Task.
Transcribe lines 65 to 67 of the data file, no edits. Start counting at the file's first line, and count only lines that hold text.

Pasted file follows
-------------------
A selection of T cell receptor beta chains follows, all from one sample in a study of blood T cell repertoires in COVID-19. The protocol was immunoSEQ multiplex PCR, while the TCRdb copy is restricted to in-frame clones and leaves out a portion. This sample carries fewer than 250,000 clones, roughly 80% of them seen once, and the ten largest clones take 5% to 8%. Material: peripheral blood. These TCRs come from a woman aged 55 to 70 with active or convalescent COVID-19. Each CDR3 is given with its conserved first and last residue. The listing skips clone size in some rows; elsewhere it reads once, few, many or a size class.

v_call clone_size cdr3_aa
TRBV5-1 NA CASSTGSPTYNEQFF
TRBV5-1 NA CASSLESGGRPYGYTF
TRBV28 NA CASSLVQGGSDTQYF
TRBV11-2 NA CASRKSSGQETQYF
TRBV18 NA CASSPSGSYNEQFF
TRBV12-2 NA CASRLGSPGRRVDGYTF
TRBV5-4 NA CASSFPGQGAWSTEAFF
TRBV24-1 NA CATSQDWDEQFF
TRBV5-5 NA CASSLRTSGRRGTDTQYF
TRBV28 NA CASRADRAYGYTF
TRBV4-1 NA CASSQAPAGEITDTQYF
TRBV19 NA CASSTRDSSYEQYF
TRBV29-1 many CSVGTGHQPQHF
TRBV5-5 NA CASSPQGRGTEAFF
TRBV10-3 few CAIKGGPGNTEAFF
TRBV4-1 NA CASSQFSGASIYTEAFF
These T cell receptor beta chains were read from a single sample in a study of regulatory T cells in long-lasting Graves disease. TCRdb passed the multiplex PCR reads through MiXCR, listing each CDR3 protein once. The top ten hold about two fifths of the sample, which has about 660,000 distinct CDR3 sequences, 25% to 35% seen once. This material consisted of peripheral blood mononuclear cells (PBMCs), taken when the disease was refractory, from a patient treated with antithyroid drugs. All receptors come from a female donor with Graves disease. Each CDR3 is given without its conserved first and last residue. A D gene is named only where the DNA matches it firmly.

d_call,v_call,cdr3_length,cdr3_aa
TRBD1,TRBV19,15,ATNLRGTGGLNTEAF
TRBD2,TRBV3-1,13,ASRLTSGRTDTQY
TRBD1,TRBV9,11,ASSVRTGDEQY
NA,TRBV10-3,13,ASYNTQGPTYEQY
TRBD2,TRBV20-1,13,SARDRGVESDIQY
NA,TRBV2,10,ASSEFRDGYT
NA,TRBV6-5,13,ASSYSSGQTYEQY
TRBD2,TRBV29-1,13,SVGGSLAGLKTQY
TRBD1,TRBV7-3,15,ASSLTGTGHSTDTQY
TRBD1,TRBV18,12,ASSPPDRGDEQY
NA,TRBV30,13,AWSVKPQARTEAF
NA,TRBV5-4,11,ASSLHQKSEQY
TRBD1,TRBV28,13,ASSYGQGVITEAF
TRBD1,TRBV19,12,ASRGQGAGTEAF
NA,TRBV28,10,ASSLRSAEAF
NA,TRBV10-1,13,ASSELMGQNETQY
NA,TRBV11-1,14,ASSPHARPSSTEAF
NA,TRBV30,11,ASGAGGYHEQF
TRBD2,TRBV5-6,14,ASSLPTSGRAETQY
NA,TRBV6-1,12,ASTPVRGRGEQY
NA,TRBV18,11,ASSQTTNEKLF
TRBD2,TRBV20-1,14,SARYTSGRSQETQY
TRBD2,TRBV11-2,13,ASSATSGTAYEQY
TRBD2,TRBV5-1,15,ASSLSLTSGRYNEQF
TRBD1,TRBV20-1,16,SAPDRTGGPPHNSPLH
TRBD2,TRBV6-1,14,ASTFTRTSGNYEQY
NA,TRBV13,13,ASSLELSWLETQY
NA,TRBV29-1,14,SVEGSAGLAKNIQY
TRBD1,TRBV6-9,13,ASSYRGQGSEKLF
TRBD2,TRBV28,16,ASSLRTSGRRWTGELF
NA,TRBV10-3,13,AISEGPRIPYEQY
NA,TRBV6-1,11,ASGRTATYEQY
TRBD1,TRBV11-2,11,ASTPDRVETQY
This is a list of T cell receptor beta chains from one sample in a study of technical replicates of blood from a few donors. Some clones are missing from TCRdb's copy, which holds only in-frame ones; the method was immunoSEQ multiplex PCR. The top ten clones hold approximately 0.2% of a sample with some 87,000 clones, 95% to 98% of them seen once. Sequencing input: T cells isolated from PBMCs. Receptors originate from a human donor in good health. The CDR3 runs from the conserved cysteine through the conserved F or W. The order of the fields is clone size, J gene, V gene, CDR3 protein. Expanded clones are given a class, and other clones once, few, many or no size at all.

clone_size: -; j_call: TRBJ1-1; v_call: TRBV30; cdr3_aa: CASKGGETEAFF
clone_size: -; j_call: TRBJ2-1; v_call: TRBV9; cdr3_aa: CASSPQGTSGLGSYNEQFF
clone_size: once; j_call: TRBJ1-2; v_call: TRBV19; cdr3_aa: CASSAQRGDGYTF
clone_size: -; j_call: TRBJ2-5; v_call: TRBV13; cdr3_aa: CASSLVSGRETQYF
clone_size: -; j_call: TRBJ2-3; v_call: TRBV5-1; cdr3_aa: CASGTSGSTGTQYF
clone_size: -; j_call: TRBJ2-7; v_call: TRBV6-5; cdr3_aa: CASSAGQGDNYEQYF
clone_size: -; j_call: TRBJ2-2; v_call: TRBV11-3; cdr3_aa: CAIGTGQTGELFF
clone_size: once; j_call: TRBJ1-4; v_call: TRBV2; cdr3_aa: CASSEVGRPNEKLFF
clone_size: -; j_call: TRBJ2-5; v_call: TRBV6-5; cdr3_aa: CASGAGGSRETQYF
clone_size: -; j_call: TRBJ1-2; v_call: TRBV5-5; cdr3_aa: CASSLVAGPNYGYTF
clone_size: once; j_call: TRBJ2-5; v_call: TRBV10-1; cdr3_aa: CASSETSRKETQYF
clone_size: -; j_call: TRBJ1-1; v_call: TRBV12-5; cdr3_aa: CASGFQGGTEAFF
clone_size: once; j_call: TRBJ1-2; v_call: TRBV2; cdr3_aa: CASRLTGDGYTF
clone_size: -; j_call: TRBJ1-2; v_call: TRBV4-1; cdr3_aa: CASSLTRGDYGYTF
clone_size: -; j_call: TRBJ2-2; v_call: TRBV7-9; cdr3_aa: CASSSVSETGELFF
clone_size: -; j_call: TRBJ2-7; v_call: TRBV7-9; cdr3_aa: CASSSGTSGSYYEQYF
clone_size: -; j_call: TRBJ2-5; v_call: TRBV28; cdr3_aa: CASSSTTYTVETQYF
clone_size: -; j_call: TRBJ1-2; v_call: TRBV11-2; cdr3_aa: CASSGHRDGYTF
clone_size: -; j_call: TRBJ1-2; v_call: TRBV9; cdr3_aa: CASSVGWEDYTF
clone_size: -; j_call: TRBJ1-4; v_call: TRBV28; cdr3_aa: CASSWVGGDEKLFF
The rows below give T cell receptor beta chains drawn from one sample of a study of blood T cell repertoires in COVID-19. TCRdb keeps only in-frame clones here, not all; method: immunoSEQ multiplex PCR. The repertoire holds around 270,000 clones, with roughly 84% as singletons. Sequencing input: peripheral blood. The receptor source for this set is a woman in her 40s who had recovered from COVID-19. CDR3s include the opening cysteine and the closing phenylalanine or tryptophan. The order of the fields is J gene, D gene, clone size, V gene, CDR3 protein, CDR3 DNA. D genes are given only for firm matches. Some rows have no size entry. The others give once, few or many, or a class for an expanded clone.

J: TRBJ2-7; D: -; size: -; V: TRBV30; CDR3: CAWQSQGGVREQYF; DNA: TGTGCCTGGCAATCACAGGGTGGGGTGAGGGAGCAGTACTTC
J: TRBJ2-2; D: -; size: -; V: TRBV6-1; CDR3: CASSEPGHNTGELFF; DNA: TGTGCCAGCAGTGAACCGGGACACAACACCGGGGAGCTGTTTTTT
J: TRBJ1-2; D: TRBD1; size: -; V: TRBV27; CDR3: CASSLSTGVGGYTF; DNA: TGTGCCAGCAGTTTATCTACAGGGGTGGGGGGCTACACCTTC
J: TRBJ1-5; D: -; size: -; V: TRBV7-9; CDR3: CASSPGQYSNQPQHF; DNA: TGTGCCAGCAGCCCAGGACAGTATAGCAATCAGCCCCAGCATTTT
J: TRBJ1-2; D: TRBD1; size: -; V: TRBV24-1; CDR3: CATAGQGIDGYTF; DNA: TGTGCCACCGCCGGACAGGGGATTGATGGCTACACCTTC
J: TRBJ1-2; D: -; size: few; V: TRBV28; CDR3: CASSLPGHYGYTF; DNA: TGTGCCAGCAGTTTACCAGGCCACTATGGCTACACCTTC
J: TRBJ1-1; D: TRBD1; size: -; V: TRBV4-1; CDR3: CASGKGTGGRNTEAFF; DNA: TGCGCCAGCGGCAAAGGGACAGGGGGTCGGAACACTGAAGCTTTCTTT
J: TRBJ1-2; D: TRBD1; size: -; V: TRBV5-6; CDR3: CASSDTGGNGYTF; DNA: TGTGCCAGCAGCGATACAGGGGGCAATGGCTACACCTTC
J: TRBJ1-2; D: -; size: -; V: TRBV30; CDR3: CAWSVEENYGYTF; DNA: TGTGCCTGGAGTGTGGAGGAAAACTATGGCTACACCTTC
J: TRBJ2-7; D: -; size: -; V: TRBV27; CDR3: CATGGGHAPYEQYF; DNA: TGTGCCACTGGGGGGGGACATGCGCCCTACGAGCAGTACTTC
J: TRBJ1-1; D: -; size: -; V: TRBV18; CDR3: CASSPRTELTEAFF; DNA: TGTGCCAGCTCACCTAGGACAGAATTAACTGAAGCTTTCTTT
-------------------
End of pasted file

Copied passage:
clone_size: once; j_call: TRBJ2-5; v_call: TRBV10-1; cdr3_aa: CASSETSRKETQYF
clone_size: -; j_call: TRBJ1-1; v_call: TRBV12-5; cdr3_aa: CASGFQGGTEAFF
clone_size: once; j_call: TRBJ1-2; v_call: TRBV2; cdr3_aa: CASRLTGDGYTF